A liberator must show the “down payment” that they have paid to be taken seriously by the downtrodden. You will know a liberator by the company they keep. My mother used to tell me always that I couldn’t expect not to get a rash if I “slept with” a person with a rash. You are indeed your friends. 

I will show you why Senator Kihika is at home with Mr Ruto. Let’s stipulate she hasn’t betrayed her class by joining the Hustler Nation. Mr Ruto fancies himself to be a political powerhouse who rose up by his bootstraps from a miserable peasant chicken-seller. Nothing could be further from the truth. Mr Ruto is the political scion of the Moi Dynasty.

Mr Moi “adopted” him at a tender age because of his cunning and quick wit. Mr Ruto amassed his wealth early under the Moi regime. He’s reputed to be one of the wealthiest Kenyans although the source of his vast riches remains unknown. Tellingly, Mr Ruto refused to disclose his wealth when pressed on BBC’s Hard Talk. 

Crocodile among crocodiles


Senator Kihika herself is no hustler. Her father, the late Kihika Kimani, was one of the most powerful, richest Kikuyu-Gema kleptocrats under Mzee Jomo Kenyatta. A vile Kikuyu tribal chauvinist bigot, Mr Kimani ate life with a spade, not spoon. He married many women and sired 41 children.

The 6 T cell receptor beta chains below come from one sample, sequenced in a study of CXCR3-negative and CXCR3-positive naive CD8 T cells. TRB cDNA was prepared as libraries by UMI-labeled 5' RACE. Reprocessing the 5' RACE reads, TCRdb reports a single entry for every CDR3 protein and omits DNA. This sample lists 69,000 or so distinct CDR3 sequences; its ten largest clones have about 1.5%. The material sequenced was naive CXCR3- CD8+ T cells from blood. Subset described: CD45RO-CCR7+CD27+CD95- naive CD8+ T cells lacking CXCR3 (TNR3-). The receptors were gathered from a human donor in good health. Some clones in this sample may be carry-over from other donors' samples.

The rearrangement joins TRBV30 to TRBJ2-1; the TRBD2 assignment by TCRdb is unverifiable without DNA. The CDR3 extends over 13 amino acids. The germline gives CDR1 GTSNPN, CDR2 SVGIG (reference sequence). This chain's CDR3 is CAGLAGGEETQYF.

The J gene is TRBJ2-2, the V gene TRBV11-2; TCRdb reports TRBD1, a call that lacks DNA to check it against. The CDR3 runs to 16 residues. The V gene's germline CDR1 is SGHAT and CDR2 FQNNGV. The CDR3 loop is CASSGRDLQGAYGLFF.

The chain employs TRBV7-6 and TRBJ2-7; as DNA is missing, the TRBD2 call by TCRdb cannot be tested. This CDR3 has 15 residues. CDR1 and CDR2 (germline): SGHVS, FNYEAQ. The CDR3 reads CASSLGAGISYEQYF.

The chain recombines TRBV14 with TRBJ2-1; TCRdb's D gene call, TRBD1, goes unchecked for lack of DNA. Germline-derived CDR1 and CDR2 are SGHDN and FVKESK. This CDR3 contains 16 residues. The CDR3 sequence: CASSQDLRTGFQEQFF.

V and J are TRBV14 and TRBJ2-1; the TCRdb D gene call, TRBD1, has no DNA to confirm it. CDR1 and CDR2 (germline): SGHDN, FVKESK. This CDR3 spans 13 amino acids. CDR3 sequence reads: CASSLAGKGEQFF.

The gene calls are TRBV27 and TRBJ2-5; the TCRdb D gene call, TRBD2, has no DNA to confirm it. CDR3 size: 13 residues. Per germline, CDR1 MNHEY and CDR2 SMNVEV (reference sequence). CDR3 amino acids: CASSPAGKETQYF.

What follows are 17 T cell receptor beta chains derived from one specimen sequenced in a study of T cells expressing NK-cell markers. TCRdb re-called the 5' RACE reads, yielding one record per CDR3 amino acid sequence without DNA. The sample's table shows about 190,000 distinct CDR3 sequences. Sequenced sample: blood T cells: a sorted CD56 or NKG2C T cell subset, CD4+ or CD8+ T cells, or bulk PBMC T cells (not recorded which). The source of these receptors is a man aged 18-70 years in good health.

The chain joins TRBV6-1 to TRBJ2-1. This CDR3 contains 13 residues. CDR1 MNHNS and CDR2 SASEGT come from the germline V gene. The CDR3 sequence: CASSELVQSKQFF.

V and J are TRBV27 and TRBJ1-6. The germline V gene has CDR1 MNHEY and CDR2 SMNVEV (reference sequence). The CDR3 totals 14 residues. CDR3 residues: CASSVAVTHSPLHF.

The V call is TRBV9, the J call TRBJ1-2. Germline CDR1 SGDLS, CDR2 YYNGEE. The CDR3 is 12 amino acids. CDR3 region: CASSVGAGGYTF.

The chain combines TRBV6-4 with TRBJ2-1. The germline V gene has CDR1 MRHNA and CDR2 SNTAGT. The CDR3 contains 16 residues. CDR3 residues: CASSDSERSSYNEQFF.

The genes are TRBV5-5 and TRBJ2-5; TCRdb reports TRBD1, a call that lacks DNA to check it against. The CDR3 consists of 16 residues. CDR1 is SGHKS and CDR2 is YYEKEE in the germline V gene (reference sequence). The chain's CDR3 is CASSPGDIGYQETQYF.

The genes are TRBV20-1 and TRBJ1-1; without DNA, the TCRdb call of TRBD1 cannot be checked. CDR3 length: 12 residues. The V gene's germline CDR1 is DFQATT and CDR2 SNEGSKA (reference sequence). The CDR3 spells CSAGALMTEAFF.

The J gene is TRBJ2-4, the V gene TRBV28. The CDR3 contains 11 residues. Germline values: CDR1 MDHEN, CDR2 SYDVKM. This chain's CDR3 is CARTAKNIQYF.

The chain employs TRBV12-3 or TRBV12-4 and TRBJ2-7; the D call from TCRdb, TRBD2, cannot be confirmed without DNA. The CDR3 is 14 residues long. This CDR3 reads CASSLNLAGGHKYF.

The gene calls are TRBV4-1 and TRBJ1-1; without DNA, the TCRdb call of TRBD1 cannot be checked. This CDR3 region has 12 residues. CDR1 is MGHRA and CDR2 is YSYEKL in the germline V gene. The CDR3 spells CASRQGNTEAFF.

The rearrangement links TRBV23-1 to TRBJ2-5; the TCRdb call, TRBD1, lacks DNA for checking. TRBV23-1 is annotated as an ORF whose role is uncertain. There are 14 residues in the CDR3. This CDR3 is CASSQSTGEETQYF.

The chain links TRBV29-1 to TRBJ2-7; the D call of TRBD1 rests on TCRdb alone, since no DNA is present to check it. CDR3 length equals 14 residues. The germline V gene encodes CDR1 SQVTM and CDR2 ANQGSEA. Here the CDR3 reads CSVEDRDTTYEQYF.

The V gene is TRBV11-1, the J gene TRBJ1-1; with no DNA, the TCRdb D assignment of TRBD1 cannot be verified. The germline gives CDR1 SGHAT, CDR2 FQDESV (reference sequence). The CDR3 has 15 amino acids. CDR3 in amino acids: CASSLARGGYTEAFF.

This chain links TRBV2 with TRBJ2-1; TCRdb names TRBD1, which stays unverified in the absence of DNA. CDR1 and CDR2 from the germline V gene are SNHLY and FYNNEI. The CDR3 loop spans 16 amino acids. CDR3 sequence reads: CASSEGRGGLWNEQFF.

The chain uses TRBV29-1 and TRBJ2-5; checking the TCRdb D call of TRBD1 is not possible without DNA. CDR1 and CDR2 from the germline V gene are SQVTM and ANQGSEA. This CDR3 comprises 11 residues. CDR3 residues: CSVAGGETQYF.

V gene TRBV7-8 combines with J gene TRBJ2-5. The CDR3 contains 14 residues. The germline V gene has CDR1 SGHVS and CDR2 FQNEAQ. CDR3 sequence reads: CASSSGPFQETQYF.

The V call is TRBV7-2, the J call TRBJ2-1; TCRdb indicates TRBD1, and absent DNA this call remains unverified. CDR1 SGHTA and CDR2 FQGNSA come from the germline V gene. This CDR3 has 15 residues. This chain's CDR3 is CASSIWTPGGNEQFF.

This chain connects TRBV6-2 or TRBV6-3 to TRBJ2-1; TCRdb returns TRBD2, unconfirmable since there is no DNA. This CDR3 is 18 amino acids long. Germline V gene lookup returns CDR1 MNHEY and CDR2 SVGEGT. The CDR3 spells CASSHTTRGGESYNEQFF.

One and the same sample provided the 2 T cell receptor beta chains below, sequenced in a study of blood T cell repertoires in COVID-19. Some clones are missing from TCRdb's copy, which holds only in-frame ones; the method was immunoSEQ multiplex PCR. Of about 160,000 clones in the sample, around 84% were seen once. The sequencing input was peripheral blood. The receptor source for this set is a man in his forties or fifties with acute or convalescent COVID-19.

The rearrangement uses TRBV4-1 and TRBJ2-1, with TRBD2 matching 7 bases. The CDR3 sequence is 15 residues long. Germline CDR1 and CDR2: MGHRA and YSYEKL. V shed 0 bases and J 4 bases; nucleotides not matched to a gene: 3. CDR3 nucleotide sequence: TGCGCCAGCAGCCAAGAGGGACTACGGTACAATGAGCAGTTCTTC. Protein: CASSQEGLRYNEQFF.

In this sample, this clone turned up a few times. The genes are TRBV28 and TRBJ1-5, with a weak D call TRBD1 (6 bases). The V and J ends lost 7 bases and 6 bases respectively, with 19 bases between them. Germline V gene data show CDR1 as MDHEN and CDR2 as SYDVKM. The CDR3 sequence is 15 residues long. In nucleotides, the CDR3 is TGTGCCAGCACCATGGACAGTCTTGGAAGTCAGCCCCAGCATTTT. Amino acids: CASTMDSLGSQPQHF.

In 1976, he led the Change-Constitution Group that sought to block the late Daniel Arap Moi from succeeding Mzee Kenyatta. He couldn’t fathom a non-Kikuyu ascending to State House. Stories were told of how the illiterate but ruthless Kimani would stalk the halls of State House occasionally slapping Mr Moi. He was a prolific land-grabber possessed with the primitive accumulation of wealth. Senator Kihika was a beneficiary of his vast estate.

When children of the hoi polloi hit educational dead ends, Senator Kihika had the privilege of earning BA and JD (law) degrees in the United States. It didn’t take her long to assume the family mantle of leadership in Nakuru upon her return from America. She has no history of ever fighting for democracy or human rights in Kenya, or elsewhere.

Senator Kihika sees DP Ruto as her best bet for higher political office. No one should pretend she believes in the “hustler nation.” She’s in there with other unsavoury characters like the disgraced former Nairobi Governor Mike Sonko and the flip-flopping Senator Isaac Mwaura — a crocodile among crocodiles. 


Makau Mutua is SUNY Distinguished Professor and Margaret W. Wong Professor at Buffalo Law School. He’s Chair of KHRC. @makaumutua.

Source: Sunday Nation